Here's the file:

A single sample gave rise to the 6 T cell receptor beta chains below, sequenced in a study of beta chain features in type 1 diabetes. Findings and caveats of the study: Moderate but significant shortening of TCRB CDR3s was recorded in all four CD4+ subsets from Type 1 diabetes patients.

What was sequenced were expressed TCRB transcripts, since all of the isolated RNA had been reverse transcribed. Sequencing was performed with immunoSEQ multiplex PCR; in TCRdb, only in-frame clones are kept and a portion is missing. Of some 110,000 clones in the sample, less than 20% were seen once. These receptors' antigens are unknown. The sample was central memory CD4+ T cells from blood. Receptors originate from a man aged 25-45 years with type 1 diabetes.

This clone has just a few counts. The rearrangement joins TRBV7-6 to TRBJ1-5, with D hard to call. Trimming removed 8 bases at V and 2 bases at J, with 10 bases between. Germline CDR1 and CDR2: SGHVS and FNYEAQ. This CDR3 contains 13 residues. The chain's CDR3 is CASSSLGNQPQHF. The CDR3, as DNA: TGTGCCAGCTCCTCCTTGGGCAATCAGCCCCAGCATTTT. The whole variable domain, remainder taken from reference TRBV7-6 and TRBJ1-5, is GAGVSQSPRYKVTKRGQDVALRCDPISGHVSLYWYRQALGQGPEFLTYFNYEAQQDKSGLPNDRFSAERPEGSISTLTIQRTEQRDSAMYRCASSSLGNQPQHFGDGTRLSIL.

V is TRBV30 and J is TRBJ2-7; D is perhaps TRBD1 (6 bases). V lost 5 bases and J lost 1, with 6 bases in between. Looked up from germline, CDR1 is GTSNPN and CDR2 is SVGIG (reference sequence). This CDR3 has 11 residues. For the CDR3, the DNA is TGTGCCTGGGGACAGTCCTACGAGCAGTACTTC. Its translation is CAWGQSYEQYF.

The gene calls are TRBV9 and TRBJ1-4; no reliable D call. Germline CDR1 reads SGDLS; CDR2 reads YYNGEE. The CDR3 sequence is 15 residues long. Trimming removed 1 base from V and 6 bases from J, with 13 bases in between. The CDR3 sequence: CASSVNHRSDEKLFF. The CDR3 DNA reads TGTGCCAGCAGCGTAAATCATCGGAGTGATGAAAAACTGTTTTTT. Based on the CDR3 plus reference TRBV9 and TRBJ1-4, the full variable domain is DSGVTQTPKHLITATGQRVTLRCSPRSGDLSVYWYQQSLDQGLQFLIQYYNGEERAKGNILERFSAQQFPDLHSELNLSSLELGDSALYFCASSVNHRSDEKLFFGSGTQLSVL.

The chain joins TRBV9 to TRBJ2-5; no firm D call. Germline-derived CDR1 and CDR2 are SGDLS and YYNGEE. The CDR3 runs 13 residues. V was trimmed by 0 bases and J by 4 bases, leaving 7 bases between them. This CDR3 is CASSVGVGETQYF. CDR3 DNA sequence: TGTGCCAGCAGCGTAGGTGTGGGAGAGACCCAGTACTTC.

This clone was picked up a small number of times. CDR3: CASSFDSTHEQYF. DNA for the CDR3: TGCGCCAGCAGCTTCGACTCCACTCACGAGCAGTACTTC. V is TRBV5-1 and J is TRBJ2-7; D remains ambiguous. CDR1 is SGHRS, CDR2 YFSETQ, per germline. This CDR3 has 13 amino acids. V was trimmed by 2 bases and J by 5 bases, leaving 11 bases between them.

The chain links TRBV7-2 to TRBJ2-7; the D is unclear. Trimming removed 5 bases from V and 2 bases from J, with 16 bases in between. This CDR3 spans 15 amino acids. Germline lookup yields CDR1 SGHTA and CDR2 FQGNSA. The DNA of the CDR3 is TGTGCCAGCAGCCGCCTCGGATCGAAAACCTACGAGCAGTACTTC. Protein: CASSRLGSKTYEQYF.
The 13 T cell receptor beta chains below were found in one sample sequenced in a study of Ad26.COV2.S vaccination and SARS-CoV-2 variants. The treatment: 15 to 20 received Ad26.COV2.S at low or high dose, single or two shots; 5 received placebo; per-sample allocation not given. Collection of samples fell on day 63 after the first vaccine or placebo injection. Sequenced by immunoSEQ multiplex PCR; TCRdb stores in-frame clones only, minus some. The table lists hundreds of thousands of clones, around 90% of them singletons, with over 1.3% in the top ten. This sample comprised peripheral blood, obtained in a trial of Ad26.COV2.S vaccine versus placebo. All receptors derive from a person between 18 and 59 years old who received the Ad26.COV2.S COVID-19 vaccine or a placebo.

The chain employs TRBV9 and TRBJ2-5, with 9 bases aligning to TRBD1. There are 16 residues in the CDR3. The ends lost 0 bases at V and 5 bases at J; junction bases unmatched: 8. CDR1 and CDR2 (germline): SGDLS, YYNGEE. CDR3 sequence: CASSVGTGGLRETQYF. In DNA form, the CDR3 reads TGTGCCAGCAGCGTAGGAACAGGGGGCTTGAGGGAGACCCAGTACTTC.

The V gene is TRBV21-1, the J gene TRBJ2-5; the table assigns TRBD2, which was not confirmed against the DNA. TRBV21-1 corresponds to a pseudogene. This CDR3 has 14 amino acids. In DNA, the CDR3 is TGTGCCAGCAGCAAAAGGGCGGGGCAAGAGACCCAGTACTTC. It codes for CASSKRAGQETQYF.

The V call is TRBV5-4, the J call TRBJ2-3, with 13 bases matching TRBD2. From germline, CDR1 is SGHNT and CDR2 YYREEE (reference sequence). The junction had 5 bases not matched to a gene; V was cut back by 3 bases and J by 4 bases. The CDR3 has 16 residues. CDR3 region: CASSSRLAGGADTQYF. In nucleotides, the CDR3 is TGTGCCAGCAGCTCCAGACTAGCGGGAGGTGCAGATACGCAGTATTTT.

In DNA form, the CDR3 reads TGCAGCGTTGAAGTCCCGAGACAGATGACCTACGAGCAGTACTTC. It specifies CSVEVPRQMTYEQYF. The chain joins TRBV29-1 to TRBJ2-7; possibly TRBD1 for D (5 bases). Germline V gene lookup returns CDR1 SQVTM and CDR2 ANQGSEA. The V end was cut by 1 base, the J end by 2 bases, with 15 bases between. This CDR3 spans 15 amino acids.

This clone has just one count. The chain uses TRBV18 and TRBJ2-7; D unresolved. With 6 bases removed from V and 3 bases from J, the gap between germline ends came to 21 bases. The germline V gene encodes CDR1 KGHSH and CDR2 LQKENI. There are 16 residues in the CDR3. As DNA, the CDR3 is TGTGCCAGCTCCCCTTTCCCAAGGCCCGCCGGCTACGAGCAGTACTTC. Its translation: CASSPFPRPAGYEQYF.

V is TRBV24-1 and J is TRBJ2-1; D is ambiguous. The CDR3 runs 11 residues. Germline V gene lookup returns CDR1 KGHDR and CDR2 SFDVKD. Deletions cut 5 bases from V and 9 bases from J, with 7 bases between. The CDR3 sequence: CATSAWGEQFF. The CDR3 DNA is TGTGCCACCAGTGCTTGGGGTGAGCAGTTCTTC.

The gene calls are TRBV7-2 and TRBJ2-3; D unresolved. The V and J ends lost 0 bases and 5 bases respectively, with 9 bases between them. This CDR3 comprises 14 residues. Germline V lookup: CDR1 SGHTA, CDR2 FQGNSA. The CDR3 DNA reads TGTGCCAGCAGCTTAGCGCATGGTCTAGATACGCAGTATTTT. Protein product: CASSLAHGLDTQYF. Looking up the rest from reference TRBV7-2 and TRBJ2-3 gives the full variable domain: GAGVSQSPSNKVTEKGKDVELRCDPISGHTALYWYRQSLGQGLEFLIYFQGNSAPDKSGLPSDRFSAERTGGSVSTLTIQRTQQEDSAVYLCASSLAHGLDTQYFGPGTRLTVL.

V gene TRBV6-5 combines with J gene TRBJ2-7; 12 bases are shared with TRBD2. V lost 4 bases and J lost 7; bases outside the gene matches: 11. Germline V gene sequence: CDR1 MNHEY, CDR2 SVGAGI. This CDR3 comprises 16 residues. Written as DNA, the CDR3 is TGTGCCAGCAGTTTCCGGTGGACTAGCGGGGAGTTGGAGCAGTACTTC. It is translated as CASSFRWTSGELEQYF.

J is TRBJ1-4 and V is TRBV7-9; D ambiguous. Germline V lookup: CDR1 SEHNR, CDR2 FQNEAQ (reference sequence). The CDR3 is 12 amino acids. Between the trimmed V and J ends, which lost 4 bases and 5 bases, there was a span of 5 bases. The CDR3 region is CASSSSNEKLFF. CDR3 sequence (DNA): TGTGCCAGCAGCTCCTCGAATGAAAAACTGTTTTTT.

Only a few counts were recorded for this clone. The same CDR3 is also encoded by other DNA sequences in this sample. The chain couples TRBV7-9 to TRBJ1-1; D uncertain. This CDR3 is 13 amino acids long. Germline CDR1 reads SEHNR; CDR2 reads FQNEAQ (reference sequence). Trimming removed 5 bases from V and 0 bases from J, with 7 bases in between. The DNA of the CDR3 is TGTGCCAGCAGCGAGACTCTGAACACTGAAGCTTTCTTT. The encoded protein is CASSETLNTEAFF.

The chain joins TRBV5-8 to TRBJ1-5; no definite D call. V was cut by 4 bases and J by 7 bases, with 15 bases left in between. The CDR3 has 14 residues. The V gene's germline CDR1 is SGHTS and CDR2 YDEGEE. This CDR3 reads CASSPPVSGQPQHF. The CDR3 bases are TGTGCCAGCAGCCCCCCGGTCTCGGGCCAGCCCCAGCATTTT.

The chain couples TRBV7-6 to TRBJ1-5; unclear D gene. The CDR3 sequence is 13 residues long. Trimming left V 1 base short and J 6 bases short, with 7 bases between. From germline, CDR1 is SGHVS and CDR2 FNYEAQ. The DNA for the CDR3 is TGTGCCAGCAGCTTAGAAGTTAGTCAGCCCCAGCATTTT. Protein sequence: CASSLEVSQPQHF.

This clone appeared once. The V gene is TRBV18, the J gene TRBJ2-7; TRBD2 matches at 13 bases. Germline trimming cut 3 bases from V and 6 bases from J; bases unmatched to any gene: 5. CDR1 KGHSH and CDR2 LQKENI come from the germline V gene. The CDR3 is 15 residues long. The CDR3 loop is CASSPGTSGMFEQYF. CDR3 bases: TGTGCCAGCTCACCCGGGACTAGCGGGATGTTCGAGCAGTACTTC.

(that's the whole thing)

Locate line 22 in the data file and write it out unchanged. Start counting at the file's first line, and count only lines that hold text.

This clone appeared once. The V gene is TRBV18, the J gene TRBJ2-7; TRBD2 matches at 13 bases. Germline trimming cut 3 bases from V and 6 bases from J; bases unmatched to any gene: 5. CDR1 KGHSH and CDR2 LQKENI come from the germline V gene. The CDR3 is 15 residues long. The CDR3 loop is CASSPGTSGMFEQYF. CDR3 bases: TGTGCCAGCTCACCCGGGACTAGCGGGATGTTCGAGCAGTACTTC.